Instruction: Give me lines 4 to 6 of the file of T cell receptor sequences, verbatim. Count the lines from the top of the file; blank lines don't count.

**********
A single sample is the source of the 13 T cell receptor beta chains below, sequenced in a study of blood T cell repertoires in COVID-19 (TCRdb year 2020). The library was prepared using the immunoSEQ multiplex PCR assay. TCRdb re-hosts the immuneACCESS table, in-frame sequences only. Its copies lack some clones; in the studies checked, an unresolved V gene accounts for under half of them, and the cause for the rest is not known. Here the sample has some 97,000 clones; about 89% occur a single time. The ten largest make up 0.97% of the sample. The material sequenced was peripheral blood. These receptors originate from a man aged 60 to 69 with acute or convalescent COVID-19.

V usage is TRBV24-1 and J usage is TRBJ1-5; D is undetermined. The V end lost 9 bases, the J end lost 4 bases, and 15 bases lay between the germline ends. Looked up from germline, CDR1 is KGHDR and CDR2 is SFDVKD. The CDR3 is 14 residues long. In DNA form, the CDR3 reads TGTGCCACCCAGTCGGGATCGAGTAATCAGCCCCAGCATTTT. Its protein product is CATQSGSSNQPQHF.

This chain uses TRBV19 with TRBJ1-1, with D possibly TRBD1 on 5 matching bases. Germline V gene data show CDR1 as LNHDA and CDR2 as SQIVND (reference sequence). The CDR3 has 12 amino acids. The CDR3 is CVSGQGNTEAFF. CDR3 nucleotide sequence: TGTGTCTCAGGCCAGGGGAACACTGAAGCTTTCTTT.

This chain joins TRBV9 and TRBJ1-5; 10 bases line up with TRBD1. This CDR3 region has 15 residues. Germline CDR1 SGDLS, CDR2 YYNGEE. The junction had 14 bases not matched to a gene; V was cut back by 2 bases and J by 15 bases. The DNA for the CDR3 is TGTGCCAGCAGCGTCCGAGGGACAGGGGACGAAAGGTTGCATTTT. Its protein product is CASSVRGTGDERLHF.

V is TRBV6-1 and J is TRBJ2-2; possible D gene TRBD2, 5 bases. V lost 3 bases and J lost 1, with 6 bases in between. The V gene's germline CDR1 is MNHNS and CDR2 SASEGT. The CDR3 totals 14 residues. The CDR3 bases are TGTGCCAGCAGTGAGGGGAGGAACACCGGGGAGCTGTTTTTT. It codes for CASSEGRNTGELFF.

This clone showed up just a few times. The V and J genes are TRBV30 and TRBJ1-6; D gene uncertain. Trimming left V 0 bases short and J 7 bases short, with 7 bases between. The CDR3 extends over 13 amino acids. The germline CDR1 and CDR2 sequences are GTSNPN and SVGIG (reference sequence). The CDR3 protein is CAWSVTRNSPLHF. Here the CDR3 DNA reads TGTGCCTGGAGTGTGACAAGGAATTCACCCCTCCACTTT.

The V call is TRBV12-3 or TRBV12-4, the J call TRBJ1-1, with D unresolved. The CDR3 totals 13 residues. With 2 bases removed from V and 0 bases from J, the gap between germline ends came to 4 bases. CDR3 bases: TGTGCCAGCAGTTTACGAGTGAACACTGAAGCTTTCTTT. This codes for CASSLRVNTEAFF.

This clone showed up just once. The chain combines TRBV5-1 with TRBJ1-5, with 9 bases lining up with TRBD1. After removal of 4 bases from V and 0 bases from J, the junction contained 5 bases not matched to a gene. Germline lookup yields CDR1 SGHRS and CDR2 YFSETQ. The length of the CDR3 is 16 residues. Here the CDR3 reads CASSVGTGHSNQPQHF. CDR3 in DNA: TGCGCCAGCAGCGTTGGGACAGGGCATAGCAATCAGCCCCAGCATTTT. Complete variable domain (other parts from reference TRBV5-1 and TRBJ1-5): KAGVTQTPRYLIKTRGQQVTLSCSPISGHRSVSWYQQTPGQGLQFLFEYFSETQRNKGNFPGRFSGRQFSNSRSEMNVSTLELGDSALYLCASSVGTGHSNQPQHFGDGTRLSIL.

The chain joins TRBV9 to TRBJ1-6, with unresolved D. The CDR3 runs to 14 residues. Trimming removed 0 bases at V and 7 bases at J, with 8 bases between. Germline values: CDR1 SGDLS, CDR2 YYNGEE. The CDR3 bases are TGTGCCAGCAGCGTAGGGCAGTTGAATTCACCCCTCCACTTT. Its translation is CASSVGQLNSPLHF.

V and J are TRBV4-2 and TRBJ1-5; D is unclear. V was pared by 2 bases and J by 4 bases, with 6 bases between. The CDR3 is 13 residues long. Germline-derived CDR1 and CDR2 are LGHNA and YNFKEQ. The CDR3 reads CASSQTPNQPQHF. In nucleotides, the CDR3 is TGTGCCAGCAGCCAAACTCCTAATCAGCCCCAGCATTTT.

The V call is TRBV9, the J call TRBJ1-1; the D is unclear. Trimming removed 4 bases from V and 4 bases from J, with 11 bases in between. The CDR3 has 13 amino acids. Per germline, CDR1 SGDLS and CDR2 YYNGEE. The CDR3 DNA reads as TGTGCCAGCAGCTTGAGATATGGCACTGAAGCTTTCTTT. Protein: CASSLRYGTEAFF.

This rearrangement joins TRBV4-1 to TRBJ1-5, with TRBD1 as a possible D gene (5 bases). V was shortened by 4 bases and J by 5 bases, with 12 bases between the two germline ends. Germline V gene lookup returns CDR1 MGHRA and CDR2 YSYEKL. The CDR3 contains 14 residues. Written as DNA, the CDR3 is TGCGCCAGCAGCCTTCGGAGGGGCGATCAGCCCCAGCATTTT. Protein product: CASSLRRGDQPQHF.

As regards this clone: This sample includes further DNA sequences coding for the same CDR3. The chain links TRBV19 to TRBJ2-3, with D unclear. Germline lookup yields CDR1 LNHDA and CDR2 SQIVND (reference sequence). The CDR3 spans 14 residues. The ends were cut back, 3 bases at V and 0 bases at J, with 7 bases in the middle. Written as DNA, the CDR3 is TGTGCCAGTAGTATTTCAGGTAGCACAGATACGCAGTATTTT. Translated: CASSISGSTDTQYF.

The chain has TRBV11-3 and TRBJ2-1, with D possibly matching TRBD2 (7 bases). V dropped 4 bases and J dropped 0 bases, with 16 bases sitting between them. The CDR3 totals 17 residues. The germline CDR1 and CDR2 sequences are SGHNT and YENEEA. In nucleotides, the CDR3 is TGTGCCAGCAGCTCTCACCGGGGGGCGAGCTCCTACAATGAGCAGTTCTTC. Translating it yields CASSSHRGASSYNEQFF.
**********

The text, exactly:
This chain joins TRBV9 and TRBJ1-5; 10 bases line up with TRBD1. This CDR3 region has 15 residues. Germline CDR1 SGDLS, CDR2 YYNGEE. The junction had 14 bases not matched to a gene; V was cut back by 2 bases and J by 15 bases. The DNA for the CDR3 is TGTGCCAGCAGCGTCCGAGGGACAGGGGACGAAAGGTTGCATTTT. Its protein product is CASSVRGTGDERLHF.

V is TRBV6-1 and J is TRBJ2-2; possible D gene TRBD2, 5 bases. V lost 3 bases and J lost 1, with 6 bases in between. The V gene's germline CDR1 is MNHNS and CDR2 SASEGT. The CDR3 totals 14 residues. The CDR3 bases are TGTGCCAGCAGTGAGGGGAGGAACACCGGGGAGCTGTTTTTT. It codes for CASSEGRNTGELFF.

This clone showed up just a few times. The V and J genes are TRBV30 and TRBJ1-6; D gene uncertain. Trimming left V 0 bases short and J 7 bases short, with 7 bases between. The CDR3 extends over 13 amino acids. The germline CDR1 and CDR2 sequences are GTSNPN and SVGIG (reference sequence). The CDR3 protein is CAWSVTRNSPLHF. Here the CDR3 DNA reads TGTGCCTGGAGTGTGACAAGGAATTCACCCCTCCACTTT.